The experiments in clear support of this doctrine, however - that you train merely what you train - are few; most experiments contradict it. Improvement in judging the area of certain figures, as was just said, does not bring equal improvement in judging other figures. But the judgment of these other figures is not left untouched. On the contrary, it receives marked benefit. And while neatness in classroom may remain within narrow limits, it can easily be made to pass these limits. If the children in writing their arithmetic lesson, for example, are urged to neatness as of universal value, their papers in geography also will be neater, even though this other subject may not be named in the urging. Or, again, if a person practice with the right hand the tossing and catching of balls, keeping two in the air at once, until he has attained a high degree of skill, will the effect of the practice be confined to the right hand? No; it will appear also in the left; it may be as though fully two thirds of the practice had in some way been transferred to the hand that has not been practiced at all. And in many other directions of research, transfer of training is found. The cultivation of the mind is thus not at all like that of land, where the ploughing of one field does not affect the soil beyond the fence. Effects here do not stay confined, but spread.
It will hardly be possible to follow the attempted explanation of this spread; it can hardly be explained away. Nor need the teacher feel dismayed because the improvement in one study - let us say physics - is not transferred entire to all other forms of acquisition; that some of the good is lost in transit. Even a spread of small amount, as Thorndike has said, may be important; the effort would be well repaid if practice in justness of conduct in school were to bring even the slightest increase in justice of conduct in all other relations of life; or if his accuracy in work at school make him even a little more accurate in all ways when he has left school.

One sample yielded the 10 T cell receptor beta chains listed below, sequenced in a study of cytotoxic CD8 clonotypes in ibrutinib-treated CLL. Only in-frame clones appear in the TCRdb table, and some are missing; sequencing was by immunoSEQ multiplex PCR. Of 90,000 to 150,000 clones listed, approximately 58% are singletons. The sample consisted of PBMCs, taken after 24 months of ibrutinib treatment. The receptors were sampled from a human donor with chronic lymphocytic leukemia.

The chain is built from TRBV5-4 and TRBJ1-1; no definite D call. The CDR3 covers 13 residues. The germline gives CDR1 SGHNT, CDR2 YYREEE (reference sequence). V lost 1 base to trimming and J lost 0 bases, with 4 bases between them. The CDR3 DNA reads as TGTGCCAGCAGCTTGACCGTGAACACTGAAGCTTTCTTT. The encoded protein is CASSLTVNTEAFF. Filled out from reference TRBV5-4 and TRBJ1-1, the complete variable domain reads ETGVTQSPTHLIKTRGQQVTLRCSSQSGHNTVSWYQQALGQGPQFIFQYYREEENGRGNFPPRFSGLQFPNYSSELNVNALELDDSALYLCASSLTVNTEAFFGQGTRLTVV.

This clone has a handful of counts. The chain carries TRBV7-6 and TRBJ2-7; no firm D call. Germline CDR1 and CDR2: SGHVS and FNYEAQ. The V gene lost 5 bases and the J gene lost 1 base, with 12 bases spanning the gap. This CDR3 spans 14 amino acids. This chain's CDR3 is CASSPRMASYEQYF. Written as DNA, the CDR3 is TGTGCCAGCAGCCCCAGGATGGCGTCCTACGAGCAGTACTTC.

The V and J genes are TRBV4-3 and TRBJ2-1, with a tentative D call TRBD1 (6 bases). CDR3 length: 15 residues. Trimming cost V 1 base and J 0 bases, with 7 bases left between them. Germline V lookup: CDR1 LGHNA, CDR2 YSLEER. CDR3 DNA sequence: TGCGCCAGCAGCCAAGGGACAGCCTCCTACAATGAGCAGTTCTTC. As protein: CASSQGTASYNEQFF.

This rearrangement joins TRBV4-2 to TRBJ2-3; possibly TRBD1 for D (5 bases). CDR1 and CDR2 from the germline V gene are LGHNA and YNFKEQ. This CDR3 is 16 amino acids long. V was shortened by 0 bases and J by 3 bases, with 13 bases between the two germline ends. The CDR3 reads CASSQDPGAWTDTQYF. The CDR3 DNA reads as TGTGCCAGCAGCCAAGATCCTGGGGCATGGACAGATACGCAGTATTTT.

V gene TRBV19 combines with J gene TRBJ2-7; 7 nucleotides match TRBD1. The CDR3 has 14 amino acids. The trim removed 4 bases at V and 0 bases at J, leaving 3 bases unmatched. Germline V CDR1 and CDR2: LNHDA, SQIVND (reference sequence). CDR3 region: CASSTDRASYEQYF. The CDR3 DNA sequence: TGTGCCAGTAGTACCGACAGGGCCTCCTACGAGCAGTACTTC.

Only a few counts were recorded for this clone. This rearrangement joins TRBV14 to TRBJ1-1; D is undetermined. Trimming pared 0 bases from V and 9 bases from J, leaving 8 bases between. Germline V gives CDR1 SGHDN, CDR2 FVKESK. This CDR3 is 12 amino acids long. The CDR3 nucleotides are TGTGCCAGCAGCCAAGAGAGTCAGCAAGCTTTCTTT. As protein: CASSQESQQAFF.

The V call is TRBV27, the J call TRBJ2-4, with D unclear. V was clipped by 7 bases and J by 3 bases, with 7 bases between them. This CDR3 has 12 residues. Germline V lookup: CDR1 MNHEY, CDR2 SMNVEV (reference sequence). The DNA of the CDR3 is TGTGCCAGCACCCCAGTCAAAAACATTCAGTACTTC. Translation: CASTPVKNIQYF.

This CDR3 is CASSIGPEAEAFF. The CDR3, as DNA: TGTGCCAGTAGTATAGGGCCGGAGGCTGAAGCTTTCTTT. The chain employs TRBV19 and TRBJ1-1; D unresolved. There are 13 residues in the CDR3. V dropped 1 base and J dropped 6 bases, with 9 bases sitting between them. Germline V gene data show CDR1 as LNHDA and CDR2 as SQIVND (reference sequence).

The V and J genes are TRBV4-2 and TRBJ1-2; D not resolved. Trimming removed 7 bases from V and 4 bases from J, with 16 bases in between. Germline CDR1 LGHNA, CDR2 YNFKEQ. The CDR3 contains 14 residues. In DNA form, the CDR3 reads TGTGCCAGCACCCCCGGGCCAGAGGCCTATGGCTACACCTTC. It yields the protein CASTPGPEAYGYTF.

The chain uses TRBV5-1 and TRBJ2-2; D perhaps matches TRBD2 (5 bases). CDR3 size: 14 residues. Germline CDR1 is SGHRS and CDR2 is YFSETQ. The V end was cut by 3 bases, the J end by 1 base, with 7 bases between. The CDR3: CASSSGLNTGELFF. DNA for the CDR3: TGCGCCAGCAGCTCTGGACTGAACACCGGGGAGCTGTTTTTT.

Instead, then, of proving that you train what you train, the psychological experiments which have so troubled the waters of education prove that normally you train what you do not train. Indeed, these experiments seem to have been seized upon by men convinced already and beating about for evidence, rather than by men unbiased and glad to go wherever the evidence might lead.
But the question just considered, Whether the benefits of training can be transferred to regions that have not been the immediate place of the training? is intimately connected with another. Indeed, we shall find this other but an aspect of the problem of transfer. But to it we must attend if we would judge aright the position of the partisans of "contents."
Is it then true, as some maintain, that our mental powers are stubbornly particular and never general in their character? Is it, for example, absurd to think that there can be a habit of punctuality, in accordance with which the child, and later the man, may practice promptness in keeping all manner of appointments? Or must we think that such a habit must be mere promptness at school, and promptness in no wider kind of conduct? Taken rigorously such a contention would seem to mean that there could be no punctuality for school in general, but only for the particular school, for the particular room in the school, for - but one must not press too far.